First prepare the Kipyatok - this is just a fancy way of saying, bring water to a boil. To prepare the Zavarka, rinse the inside of your teapot with boiling water, then while the teapot is still hot add 3 tbs. of black tea. Immediately cover and allow the steam to condition the leaves. Af ter 5-10 seconds, add kipyatok. Stir in 2 tbs. of the best strawberry jam you can find. You are making a black tea concentrate so steep for at least 15 minutes.

When serving add equal par ts zavarka and kipyatok to your teacup. Add milk and sweetener to taste.

You can create an endless pot of tea by keeping at least half the tea concentrate in your teapot, and simply adding more boiling water and jam, to keep the tea going for up to three hours.


Anyone who’s been to Morocco knows that here a greeting is never a greeting without a glass of steaming-hot mint tea, served in one of two ways: sweet or very sweet. This mix ture of green tea and mint leaves is poured from a height into dainty glasses. Refusing to accept the drink when of fered by a host is a mark of ex treme rudeness.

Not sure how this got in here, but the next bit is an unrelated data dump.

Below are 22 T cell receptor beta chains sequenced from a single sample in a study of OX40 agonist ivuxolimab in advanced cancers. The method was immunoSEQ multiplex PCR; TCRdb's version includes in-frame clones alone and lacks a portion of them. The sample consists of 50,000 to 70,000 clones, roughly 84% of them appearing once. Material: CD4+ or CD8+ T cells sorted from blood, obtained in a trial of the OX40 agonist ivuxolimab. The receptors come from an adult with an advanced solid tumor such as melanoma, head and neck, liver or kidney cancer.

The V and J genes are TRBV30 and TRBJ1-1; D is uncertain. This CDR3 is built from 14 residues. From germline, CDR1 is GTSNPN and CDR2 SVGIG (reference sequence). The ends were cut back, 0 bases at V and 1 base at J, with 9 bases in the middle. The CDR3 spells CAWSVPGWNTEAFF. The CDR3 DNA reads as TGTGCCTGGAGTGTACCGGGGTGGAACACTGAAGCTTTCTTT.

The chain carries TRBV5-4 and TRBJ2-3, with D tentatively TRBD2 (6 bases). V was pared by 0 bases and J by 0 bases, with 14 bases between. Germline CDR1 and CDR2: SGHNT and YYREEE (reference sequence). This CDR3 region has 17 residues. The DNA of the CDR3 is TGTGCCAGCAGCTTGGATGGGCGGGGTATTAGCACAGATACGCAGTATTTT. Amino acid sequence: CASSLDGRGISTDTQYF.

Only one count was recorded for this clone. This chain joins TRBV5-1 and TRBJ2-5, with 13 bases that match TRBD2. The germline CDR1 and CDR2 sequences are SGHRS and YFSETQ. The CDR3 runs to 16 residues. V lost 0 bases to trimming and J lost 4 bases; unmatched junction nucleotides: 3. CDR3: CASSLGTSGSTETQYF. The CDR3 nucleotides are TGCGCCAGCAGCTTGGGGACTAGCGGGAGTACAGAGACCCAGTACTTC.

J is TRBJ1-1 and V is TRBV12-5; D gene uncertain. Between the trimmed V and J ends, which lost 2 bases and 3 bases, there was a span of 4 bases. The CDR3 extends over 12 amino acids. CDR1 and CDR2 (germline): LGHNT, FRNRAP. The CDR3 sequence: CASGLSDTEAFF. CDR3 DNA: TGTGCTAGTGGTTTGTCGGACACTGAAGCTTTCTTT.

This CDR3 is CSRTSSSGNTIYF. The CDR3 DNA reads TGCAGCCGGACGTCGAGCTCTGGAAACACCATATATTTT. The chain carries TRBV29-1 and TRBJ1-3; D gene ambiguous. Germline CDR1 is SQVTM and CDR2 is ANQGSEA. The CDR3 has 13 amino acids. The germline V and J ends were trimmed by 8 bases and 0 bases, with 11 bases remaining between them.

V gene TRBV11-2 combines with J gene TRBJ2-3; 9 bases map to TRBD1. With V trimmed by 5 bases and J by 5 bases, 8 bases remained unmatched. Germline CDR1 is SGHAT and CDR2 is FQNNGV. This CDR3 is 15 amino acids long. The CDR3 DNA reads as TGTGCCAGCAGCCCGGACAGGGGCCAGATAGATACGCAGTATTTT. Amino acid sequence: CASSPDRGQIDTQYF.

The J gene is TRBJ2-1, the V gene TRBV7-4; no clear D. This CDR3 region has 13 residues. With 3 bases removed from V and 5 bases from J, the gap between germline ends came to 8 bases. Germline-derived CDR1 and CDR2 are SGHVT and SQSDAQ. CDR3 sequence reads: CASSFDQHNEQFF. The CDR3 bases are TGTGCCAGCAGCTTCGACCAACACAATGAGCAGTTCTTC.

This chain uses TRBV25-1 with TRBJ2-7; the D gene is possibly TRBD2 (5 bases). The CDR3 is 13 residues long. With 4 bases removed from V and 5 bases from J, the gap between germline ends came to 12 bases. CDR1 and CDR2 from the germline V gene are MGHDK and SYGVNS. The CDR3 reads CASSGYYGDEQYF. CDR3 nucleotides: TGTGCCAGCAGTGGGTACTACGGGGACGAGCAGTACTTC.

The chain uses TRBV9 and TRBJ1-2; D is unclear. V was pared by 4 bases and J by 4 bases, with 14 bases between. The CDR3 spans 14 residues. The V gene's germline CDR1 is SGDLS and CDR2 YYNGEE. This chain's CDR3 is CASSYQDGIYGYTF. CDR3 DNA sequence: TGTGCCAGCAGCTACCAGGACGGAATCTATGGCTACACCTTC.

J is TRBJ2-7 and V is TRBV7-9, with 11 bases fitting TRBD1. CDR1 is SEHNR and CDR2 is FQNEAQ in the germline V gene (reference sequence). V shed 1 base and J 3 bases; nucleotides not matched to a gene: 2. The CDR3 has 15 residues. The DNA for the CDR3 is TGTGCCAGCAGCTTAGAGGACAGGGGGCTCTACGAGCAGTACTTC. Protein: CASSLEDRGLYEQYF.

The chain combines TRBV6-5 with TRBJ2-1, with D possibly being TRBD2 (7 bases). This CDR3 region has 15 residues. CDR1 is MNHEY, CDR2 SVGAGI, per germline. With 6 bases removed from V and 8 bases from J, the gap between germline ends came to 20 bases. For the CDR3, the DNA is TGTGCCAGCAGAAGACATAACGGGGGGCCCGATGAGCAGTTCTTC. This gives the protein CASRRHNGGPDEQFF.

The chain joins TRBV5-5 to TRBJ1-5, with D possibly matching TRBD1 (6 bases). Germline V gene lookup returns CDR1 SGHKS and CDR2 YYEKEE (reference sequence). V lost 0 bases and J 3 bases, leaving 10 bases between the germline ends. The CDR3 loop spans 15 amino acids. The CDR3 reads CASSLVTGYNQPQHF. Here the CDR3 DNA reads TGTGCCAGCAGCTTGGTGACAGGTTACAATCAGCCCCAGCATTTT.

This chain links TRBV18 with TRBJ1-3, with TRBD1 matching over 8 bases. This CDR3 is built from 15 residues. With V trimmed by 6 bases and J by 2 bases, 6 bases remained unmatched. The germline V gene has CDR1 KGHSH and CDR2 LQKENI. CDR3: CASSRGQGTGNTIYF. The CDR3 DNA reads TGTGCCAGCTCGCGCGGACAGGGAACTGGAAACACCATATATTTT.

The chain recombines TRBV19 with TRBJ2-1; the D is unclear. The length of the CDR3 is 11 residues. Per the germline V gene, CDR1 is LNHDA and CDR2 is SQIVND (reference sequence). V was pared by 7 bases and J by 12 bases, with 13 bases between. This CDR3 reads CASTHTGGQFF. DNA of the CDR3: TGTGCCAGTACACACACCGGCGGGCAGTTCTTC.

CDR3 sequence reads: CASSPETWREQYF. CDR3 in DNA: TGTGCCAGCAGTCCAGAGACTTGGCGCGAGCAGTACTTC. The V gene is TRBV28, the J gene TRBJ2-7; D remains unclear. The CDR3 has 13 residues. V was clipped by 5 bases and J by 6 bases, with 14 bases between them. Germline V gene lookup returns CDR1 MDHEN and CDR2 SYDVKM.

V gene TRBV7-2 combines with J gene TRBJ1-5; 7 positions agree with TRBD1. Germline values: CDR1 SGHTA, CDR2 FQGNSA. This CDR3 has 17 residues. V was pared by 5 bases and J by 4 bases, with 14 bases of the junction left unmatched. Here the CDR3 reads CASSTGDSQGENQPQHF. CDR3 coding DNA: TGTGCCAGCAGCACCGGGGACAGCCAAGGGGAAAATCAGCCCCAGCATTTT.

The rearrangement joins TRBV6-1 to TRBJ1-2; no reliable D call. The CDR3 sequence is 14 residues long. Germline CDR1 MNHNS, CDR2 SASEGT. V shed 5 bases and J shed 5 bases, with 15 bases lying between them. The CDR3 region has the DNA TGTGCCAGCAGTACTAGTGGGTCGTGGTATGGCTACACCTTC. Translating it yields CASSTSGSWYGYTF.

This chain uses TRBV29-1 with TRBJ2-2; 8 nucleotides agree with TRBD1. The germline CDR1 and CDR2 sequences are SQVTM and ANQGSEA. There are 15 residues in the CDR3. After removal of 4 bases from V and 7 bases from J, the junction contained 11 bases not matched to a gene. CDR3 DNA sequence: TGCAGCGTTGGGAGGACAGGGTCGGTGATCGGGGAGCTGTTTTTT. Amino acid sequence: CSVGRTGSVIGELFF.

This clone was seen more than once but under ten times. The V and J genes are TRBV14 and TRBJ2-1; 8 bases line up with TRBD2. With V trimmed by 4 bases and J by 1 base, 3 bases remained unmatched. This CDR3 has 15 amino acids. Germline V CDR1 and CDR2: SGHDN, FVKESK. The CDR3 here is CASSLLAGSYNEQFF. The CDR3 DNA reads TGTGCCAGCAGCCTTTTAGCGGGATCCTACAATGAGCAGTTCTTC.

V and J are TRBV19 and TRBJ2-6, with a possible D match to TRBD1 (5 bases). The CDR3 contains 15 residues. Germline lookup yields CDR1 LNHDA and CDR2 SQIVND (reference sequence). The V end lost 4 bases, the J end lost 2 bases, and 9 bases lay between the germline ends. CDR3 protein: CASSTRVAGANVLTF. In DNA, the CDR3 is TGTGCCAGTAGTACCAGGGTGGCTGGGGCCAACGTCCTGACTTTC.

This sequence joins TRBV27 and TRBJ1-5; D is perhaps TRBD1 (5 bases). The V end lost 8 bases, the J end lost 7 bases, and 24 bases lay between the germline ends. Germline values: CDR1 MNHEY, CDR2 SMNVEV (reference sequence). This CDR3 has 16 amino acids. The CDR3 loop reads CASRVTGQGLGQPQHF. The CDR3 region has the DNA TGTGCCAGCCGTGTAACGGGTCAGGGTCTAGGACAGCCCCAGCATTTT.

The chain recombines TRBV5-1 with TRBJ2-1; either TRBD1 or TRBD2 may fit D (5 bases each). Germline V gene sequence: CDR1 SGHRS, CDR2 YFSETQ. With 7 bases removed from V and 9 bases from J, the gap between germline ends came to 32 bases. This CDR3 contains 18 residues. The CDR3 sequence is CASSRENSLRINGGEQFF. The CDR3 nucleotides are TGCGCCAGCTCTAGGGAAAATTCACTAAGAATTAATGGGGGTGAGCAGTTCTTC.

In Morocco mint tea is drunk throughout the day, though especially during and following meals, because of the mint’s naturally ability to aid in digestion. The preparation of the beverage, a process referred to as atai, is par t of the tradition and is of ten done in front of the guests.

Preparing tea is a masculine role in Moroccan culture, and because of the high honor of this role is usually per formed by the head of the household. Regional variations exist, however the basic recipe for mint tea is as follows: Chinese green tea is mixed with fresh or dried mint leaves and a large lump of sugar in a tall silver or stainless steel teapot. Hot water is poured into the vessel and allowed to steep for a few minutes. The tea is then poured from an almost standing height in a thin stream into the small glasses arranged below. This ex travagant pouring gesture aerates the mint tea into the room and fills the space with its refreshing aroma.